There has been a fair amount of discussion in the franchising world recently about anti-poaching. Anti-poaching refers to provisions in franchise agreement that prohibit a franchisee from hiring the employees of the franchisor or the employees of other franchisees in the franchise system. A typical in-term covenant might read as follows:
Part 1 of this blog series addressed business issues to consider in deciding whether to franchise your business and preparations to be made before launching a franchise program. Part 2 of this blog series addressed preparation of the legal documents required under federal and state franchise law - the Franchise Agreement and the Franchise Disclosure Document ("FDD"). Part 3 of this blog series addressed state registration of franchises. This blog addresses compliance with franchise laws as a new franchisor begins offering and selling franchises. In addition to franchise disclosure and registration requirements, the federal and state franchise laws cover actions that must be taken when offering and selling franchises and actions that are prohibited in the offer and sale of franchises.
Part 1 of this blog series addressed business issues to consider in deciding whether to franchise your business and preparations to be made before launching a franchise program. Part 2 of this blog series addressed preparation of the legal documents required under federal and state franchise law - the Franchise Agreement and the Franchise Disclosure Document. This blog addresses state registration of franchises.
Part 1 of this blog series addressed business issues to consider in deciding whether to franchise your business and preparations to be made before launching a franchise program. This blog assumes that you have made the decision to franchise your business and you are ready to engage a franchise attorney to assist you with the legal compliance. The first step in legal compliance is to prepare a Franchise Agreement and the Franchise Disclosure Document required by federal and state franchise laws.
The site selection process for franchisees can be a tedious endeavor. You must find a location with the correct square footage, layout, accessibility, and demographics in the area that you and the franchisor have agreed you will establish the franchise. Once you have found a suitable location, you might be tempted to sign the lease without having an attorney review it and negotiating terms, not wanting to risk going through the search process yet again. This is a dire mistake and could negatively affect the success of your franchised business going forward.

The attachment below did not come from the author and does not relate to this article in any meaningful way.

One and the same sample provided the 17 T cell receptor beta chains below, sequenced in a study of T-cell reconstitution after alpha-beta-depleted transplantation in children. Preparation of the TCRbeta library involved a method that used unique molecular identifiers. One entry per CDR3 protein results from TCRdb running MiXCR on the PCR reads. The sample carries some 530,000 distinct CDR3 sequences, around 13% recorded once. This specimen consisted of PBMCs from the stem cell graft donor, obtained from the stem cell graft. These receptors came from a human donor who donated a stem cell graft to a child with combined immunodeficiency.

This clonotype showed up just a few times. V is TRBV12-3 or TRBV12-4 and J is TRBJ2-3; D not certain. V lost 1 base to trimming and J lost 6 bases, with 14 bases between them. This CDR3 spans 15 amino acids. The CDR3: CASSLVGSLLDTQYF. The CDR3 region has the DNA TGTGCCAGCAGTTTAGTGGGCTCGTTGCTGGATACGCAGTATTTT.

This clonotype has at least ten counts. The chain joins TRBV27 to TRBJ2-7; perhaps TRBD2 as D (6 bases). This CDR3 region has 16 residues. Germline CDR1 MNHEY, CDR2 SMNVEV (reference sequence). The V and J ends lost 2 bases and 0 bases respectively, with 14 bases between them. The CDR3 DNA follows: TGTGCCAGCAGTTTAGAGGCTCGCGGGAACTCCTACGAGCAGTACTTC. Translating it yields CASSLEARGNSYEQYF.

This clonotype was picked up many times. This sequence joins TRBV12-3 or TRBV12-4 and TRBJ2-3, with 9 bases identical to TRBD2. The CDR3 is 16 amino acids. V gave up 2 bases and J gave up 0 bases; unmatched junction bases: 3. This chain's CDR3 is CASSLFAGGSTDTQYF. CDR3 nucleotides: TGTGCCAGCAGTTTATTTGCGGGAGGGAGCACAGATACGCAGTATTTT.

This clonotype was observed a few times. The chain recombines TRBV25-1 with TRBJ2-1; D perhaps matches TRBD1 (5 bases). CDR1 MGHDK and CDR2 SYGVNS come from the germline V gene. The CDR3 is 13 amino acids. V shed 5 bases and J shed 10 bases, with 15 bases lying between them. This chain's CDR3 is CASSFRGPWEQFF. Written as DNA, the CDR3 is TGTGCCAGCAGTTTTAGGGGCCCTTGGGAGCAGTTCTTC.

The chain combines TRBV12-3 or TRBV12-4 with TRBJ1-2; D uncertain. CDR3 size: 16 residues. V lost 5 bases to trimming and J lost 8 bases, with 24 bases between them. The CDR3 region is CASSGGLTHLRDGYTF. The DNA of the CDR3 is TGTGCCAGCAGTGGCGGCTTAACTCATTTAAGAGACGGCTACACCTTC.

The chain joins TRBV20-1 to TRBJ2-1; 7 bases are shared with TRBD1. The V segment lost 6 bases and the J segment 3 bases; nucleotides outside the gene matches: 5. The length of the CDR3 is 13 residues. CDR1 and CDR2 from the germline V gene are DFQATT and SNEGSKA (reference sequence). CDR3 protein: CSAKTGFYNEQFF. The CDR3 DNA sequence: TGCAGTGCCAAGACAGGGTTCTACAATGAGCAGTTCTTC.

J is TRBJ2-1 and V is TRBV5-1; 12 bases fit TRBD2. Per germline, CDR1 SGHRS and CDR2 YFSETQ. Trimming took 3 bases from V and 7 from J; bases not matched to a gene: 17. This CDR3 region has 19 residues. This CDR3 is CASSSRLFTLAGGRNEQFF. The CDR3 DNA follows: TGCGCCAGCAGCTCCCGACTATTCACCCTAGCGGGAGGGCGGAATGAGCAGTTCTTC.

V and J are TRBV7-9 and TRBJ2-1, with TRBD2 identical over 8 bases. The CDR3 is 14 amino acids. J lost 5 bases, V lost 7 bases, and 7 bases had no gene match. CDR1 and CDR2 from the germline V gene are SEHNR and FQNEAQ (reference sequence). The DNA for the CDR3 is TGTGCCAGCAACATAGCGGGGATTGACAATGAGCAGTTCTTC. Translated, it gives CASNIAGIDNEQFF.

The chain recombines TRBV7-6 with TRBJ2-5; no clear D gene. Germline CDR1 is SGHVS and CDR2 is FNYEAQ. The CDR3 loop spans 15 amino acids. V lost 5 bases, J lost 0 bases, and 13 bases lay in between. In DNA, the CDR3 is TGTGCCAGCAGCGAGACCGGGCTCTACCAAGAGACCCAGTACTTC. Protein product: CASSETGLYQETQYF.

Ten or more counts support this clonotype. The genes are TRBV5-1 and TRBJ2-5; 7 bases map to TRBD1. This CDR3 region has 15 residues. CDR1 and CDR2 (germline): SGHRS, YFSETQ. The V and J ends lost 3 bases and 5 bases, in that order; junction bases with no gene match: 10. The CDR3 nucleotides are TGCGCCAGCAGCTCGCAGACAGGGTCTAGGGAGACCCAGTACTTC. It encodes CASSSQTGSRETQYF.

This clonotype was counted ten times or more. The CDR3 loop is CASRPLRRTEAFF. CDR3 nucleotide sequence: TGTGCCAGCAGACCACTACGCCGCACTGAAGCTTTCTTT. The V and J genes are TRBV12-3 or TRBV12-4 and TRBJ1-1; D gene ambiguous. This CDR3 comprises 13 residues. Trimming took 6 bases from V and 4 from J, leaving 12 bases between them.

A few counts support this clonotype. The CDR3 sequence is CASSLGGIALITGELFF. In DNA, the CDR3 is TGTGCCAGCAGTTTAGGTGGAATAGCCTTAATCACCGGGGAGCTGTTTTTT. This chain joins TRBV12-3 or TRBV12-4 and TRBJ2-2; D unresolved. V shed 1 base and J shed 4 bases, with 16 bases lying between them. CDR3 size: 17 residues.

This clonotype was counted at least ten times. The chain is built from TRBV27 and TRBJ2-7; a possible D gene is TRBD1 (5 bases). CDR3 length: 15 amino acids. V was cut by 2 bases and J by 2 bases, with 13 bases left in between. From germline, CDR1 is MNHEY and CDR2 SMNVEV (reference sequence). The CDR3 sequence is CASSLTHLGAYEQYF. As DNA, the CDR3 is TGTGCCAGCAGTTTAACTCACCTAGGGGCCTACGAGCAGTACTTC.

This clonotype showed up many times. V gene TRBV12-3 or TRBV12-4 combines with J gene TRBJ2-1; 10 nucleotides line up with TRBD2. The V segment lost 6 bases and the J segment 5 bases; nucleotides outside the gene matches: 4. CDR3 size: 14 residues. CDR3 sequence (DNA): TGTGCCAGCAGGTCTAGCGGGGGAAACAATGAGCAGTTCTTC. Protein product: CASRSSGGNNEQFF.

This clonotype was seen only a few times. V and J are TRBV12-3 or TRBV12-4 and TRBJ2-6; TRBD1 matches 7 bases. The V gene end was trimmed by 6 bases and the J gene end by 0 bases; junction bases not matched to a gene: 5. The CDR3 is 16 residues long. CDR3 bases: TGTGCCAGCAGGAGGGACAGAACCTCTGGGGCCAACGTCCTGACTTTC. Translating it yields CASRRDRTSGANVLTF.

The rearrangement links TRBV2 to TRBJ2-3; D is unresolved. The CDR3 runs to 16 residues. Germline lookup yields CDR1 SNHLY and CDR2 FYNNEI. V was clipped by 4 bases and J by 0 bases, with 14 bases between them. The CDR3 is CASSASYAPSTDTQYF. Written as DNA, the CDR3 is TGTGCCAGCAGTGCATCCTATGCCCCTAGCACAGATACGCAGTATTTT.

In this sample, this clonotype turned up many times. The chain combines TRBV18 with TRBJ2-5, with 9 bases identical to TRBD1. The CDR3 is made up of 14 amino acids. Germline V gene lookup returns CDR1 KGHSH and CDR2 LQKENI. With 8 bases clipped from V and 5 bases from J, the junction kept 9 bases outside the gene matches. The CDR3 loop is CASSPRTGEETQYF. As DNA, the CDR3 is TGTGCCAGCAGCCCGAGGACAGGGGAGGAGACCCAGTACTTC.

If you are considering the purchase of a franchise, what is the value in hiring a franchise attorney? Purchasing a franchise is an extensive, and sometimes overwhelming, process that covers business, financial and legal issues. Since a franchise is typically a significant investment and long-term commitment, you are well advised to work with professional advisors along the way. So why should you hire a franchise attorney?
When we assist prospective franchisees considering the purchase of a franchise, we review the Franchise Disclosure Document and Franchise Agreement. We want you to understand your legal obligations under the Franchise Agreement and other franchise requirements before you make the decision to purchase a franchise. We will provide you with our assessment of the information disclosed in the Franchise Disclosure Document and our assessment of your rights and obligations and the franchisor's obligations to you under the Franchise Agreement by delivering to you a written memo and discussing it with you.
The Illinois Freedom to Work Act went into effect on January 1, 2017 (820 ILCS 90). The Act is said to have been passed in response to Jimmy John's requiring employees to sign non-compete agreements that restricted the employees from being employed at businesses located with 2 or 3 miles of Jimmy John's locations if the business obtained more than 10% of their revenue from the sale of menu items similar to the Jimmy John's menu items.
The U.S. Food and Drug Administration's Menu Labeling Rule, which was set to go into effect on May 5, 2017, has been delayed. The Menu Labeling Rule called for businesses in the food service industry (e.g. restaurants, grocery and convenience stores) with 20 or more locations to post calorie counts on their menu boards. This would apply to most food service franchise systems. The Rule is now set to go into effect on May 7, 2018.